We haven't seen the Darwin Exhibit at the American Museum of Natural History yet -- sounds like a good idea for a famly outing.
(Check out the problems they had getting corporate funding for the exhibit here.)
The current makeup of the Supreme Court of the United States (with facts taken from the official Supreme Court website, except for Alito's, which came from news reports.):
Justice Born Age Appointed by Seated Served ------- ---- --- ------------ ------ ------ John G. Roberts Jr. 1/27/1955 51 George W. Bush 9/29/2005 4 months John Paul Stevens 4/20/1920 85 Gerald Ford 12/19/1975 30 years Antonin Scalia 3/11/1936 69 Ronald Reagan 9/26/1986 19 years Anthony M. Kennedy 7/23/1936 69 Ronald Reagan 2/18/1988 18 years David Hackett Souter 9/17/1939 66 George H.W. Bush 10/9/1990 15 years Clarence Thomas 6/23/1948 57 George H.W. Bush 10/23/1991 14 years Ruth Bader Ginsburg 3/15/1933 72 Bill Clinton 8/10/1993 12 years Steven G. Breyer 8/15/1938 67 Bill Clinton 8/2/1994 11 years Samuel A. Alito Jr. 4/1/1950 55 George W. Bush 1/31/2006 1 day
According to this, Supreme Court Justices serve on average about 15 years -- but that figure is somewhat misleading, according to this paper, dated April 2005, by two Northwestern University Law Professors:
From 1789 until 1970, retiring Supreme Court justices had served an average of 14.9 years. The justices who have stepped down since 1970, however, have served an average of 25.6 years. This means Supreme Court justices are now staying for more than 10 years longer on average on the Supreme Court than they have done over the whole of American history.
The reason for this is not hard to find. Recently, the average age at time of appointment to the Court has been 53 years old, which is the same as the average age of appointment since 1789. The retirement age, however, has jumped from an average of 68 years old prior to 1970 to 79 years old for justices retiring since 1971. Two of the current justices are in their eighties, two are in their seventies, and four more are 65-69 years old. Only one justice, Clarence Thomas, is less than 65 years old.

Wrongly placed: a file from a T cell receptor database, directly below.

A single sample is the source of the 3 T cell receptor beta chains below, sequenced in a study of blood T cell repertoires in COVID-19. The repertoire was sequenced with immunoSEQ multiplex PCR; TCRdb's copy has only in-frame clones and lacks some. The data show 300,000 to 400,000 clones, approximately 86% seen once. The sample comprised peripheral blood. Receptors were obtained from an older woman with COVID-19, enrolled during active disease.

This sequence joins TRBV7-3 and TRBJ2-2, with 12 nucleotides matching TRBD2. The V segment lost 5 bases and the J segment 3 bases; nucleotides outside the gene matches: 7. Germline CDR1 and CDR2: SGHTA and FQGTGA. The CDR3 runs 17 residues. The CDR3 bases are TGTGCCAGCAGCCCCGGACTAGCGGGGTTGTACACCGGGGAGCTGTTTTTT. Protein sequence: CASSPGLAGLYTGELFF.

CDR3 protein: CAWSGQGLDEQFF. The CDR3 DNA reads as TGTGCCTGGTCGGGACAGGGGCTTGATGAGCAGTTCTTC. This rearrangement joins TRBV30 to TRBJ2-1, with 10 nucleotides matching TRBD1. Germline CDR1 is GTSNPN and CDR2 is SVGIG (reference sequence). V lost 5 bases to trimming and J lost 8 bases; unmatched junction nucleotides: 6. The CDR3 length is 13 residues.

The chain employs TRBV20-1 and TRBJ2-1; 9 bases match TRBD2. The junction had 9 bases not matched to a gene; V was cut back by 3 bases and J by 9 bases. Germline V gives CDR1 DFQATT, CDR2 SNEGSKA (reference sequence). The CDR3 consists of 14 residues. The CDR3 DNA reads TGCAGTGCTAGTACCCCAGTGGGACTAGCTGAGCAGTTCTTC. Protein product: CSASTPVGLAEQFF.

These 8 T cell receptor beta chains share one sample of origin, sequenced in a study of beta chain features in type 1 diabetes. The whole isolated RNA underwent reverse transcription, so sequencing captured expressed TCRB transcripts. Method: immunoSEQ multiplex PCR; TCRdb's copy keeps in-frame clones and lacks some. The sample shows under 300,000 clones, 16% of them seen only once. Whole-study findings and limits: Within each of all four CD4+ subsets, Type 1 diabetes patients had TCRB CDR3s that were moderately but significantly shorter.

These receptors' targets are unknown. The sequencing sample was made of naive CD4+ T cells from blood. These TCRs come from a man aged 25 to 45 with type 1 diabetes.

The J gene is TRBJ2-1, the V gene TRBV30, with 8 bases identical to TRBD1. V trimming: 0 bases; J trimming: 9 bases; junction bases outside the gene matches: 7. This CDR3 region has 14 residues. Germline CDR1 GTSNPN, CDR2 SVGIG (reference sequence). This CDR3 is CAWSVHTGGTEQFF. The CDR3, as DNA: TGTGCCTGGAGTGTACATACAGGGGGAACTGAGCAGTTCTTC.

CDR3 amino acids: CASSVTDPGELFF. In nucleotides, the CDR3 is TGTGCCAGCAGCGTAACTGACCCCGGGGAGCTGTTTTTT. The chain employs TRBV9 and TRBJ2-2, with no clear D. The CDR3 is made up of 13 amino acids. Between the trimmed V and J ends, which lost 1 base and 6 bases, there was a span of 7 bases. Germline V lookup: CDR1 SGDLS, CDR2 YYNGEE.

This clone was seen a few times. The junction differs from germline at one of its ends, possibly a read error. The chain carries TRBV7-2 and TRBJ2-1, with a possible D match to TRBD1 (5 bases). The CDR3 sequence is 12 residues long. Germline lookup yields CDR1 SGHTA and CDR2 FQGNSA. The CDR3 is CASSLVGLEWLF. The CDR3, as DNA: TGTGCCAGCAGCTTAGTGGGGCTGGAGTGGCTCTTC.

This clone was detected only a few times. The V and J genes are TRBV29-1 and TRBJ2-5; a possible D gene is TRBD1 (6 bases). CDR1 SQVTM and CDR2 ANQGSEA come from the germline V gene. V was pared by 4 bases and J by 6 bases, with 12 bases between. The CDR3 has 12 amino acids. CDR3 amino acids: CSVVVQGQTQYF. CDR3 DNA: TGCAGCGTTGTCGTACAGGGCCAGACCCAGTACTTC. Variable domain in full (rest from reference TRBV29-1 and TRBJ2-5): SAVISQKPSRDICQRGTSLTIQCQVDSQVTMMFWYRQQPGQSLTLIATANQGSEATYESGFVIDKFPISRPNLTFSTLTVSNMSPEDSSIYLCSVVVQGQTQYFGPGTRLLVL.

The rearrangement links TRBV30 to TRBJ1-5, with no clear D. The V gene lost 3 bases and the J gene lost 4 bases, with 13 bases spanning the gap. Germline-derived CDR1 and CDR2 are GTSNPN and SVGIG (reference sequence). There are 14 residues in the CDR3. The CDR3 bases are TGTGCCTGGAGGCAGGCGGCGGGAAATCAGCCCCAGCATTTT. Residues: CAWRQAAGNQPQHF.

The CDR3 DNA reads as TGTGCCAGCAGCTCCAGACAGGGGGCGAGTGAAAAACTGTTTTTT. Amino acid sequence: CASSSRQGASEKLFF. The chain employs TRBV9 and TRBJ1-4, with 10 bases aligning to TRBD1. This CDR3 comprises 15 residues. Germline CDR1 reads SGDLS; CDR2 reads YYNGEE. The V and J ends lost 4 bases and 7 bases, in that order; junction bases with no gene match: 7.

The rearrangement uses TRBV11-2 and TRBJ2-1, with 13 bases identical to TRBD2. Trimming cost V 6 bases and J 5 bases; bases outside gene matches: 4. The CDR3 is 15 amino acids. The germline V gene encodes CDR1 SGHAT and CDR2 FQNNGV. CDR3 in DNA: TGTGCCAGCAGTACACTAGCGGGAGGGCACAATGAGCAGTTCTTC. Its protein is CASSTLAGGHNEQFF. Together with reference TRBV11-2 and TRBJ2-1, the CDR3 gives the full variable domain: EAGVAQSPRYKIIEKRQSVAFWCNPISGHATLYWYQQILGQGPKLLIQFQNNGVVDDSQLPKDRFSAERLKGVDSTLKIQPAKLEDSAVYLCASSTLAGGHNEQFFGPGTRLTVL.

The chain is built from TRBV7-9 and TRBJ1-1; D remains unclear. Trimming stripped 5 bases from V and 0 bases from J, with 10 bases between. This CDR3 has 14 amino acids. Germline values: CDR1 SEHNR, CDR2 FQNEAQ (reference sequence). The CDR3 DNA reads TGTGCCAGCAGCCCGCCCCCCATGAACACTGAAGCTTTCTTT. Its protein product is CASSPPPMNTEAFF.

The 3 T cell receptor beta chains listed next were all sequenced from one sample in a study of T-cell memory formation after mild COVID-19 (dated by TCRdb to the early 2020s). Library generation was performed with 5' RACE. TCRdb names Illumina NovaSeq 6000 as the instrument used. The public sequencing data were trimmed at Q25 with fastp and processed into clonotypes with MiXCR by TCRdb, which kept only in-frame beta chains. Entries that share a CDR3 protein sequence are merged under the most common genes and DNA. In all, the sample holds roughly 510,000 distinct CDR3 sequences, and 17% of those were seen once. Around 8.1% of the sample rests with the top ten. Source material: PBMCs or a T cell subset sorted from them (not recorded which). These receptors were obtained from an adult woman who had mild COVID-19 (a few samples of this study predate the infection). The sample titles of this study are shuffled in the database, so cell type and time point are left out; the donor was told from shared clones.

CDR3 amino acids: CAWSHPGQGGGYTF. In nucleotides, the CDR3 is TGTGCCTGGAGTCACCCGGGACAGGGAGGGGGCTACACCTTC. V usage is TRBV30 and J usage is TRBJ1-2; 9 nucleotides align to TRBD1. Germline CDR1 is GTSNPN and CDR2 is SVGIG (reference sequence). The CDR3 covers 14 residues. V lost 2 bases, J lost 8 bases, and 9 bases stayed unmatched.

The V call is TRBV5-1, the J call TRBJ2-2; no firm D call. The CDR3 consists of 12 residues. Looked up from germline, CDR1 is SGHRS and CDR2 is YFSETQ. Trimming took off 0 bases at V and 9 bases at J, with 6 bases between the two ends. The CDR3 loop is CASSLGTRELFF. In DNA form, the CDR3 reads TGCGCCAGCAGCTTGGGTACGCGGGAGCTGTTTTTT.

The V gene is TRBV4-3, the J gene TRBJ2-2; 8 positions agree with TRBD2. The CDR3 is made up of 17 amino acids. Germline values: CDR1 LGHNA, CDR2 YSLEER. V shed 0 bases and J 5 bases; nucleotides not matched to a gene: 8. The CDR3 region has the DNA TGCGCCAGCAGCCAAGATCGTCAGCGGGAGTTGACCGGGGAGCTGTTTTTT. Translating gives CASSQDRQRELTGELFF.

For this reason, the authors advocate a Constitutional amendment limiting Supreme Court Justices to a single 18 year term.
With Supreme Court justices now staying 10 years longer than they have historically, vacancies on the Court are opening up a lot less often. Between 1789 and 1970 there was a vacancy on the Court once every 1.91 years. In the 34 years since the two appointments in 1971, there has been a vacancy on average only once every 3.75 years.
We think this state of affairs is unacceptable. No powerful government institution in a modern democracy should go for 11 years without any democratic check at all on its membership. Nor should powerful officials in a democracy hold office for an average of 25.6 years with some of them serving for 35 years or more.
No other major country in the world allows the justices of its highest constitutional court to serve for life without a mandatory retirement age. England has a mandatory retirement age, and France, Germany, Italy, Spain and Austria all appoint their equivalents of our justices for a fixed term of years. In addition, none of the 50 States appoints its Supreme Court justices for life. The federal system of life tenure for Supreme Court justices is an oddity among the countries of the world.
For 180 years until 1970, we had Supreme Court tenures of about 15 years, a practice that worked well. Now that this system has broken down, action is needed to restore the status quo. We propose a constitutional amendment instituting reasonable term limits for the members of the Supreme Court.
Because any reasonable version of such an amendment (including the one suggested in this paper) wouldn't apply to sitting justices, there's nothing to stop us from looking forward to 25 or 30 years (or more) of service from Roberts, Alito and Thomas, along with perhaps 10 years from Scalia, which should give them plenty of opportunity to wreck havoc.